We can get a lot of mileage out of ourselves or out of the things that we use if we spend some effort on proper maintenance. But if we neglect proper maintenance, a breakdown of some sort is inevitable.
One of the things that I have tried to do over the years, for example, is to take good care of my automobiles. So far it has paid off. For example, I logged over 400,000 miles on my first three cars.
Granted, it is always a temptation to skimp on maintenance. The car seems to be running fine; why waste time and money on a tune up. Eventually, though, when we recommend the recommended service, we will end up paying a lot more in the long run.
What I am leading up to with this analogy is that the same principles apply in meeting our own basic human needs or those of our employees. We can push ourselves and overextend ourselves and over commit ourselves and, at first, it looks like a smart thing to do. After all, our output is up and we are getting a lot more things done. But, eventually, we will have to pay the piper. I speak about this from considerable personal experience.
The story from the world of fairy tales that deals with this reality is the story of the goose that laid the golden egg. The story begins with a dirt-poor farmer who goes out to see if his goose has laid any eggs. He sees something in the nest that looks like a golden egg, but he puts it aside because he thinks someone is playing a trick on him. Eventually he takes the egg to get it appraised and is shocked to find out that it is really gold!
The next day the goose lays another golden egg and the same thing keeps happening every day. By this time, the farmer is growing rich. But the farmer grows greedy. He thinks to himself, “Why wait for the egg to be laid each day? Let me tear open the goose and take out all the eggs at once.” When he kills the goose, he is shocked to see that there are no more golden eggs inside, and now, of course, the goose is dead.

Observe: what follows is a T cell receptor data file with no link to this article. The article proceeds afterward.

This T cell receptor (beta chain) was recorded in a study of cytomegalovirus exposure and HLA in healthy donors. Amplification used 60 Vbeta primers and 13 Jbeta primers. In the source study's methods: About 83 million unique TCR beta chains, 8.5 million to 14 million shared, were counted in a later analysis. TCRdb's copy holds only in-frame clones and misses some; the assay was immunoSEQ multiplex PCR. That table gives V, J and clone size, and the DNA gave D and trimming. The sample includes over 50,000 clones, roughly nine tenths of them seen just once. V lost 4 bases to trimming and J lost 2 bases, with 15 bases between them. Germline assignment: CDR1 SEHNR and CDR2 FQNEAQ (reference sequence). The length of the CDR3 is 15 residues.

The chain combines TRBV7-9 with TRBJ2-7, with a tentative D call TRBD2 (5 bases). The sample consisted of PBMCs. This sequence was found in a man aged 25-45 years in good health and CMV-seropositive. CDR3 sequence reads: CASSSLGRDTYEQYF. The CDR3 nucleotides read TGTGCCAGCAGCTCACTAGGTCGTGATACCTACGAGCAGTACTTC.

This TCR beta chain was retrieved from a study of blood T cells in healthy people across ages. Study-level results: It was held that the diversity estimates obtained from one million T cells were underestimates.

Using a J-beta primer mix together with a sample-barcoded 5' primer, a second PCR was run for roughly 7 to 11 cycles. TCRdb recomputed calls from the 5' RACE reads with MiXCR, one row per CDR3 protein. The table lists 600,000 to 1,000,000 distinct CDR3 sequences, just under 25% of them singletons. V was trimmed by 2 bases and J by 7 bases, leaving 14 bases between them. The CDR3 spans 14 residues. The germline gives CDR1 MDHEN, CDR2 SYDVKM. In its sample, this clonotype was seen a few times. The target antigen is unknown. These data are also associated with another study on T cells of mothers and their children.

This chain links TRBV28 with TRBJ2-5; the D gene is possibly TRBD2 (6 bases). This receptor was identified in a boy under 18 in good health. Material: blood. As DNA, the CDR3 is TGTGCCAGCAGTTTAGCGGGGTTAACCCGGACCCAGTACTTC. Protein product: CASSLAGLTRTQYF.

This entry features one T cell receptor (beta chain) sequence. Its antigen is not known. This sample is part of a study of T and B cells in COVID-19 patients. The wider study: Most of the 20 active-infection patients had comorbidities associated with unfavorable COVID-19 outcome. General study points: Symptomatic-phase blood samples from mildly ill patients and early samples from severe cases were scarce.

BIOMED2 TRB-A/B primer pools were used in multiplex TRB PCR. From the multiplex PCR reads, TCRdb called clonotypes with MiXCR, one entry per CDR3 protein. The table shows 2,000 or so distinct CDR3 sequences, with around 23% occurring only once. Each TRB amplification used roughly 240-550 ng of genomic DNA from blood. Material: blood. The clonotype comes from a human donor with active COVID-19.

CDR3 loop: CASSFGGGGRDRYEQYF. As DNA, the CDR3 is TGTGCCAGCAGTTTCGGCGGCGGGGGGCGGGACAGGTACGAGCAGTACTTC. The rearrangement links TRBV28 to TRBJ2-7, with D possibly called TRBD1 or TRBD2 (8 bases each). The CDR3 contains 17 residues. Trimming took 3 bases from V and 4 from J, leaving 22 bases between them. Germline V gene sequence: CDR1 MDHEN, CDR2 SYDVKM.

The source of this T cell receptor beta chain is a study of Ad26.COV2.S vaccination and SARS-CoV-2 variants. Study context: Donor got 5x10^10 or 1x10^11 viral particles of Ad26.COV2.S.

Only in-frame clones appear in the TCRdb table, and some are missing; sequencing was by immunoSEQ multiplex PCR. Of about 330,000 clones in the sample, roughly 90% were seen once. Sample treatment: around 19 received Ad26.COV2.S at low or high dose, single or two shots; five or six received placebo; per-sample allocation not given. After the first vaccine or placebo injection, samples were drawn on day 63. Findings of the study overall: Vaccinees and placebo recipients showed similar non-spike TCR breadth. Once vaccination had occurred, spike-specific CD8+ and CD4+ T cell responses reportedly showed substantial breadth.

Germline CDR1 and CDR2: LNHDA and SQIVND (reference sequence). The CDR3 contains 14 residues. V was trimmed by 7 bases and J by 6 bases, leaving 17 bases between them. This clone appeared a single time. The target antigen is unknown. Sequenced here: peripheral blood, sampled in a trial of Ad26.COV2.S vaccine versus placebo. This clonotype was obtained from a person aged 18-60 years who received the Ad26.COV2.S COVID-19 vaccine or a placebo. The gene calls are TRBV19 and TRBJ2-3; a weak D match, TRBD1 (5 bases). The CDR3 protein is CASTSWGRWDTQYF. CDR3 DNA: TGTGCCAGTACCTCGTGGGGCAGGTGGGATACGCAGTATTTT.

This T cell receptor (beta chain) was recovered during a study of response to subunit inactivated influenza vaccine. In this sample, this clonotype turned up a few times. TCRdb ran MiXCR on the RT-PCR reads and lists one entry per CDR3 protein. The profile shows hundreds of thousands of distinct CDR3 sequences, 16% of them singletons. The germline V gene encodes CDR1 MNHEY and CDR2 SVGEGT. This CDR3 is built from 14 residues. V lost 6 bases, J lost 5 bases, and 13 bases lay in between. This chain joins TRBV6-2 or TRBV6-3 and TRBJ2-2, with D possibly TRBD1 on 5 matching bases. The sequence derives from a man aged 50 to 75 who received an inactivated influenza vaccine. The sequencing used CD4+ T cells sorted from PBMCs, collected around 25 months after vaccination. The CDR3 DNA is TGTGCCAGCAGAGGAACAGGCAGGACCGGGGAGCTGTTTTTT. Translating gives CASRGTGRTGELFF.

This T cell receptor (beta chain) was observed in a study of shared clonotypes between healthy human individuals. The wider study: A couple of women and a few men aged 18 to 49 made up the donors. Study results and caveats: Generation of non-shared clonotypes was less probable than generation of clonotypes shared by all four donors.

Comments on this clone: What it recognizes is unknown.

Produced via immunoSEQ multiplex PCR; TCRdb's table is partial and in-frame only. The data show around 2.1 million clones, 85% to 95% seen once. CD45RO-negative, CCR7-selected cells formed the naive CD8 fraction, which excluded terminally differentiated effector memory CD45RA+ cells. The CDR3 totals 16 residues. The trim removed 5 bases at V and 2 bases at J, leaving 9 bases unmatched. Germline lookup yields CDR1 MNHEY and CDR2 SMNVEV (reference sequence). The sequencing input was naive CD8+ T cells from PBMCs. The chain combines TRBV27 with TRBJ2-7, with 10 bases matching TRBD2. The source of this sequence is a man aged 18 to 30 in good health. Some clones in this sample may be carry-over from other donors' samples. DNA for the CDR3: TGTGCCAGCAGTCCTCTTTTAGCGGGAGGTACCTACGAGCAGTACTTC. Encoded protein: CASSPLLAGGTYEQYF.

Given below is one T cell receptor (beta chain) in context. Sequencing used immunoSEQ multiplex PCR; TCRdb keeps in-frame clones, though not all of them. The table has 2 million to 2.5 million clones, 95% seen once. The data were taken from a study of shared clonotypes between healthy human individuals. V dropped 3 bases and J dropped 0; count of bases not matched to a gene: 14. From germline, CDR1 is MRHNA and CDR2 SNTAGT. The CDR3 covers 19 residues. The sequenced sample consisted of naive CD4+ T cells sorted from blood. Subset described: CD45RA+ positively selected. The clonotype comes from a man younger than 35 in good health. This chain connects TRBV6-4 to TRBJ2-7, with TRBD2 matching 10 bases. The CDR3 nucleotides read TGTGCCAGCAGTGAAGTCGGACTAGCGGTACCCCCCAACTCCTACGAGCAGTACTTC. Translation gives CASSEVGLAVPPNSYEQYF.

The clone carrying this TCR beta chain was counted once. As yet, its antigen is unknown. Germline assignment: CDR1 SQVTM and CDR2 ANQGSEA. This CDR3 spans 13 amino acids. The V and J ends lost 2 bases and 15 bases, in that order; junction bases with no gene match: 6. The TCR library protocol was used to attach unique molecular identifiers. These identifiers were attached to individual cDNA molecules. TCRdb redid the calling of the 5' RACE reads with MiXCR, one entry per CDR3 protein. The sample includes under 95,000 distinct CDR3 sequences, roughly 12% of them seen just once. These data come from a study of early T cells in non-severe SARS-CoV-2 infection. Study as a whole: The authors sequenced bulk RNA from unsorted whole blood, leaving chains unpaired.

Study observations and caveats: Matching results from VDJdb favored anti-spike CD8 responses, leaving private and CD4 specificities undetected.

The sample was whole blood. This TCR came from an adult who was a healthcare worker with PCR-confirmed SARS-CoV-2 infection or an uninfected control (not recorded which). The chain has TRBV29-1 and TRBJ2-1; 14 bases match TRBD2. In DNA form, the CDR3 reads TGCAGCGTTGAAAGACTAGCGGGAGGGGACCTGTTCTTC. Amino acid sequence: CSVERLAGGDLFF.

When we take care of ourselves, we can produce just as magnificently as the goose in the story. But, if we push for too much too soon, we may discover that all of our creativity has disappeared.
Over the decades, I have seen this scenario play itself out over and over again, in my life and in the lives of many colleagues. What happens to us may have something to do with the aging process and our denial of the fact that we are no longer able to do everything that we were able to do when we were younger. But what may also have happened is that we were “greedy”, pushing ourselves beyond our limitations. This is nothing but pride and egocentrism.
We all need to find the right balance between nurturing and being nurtured. At least we do if we are interested in being a long-distance runner in life. The sprinters in life explode out of the starting blocks as magnificently as a Fourth of July firecracker. But they fizzle out just as quickly. If we aspire to provide light to the world over a sustained period of time, we are going to have to learn to give
ourselves proper maintenance.
Next posting: Only God is God
To sign up to be notified each time there is a new posting, click onto the Follow icon at the bottom of any page on your desktop and enter your e-mail address.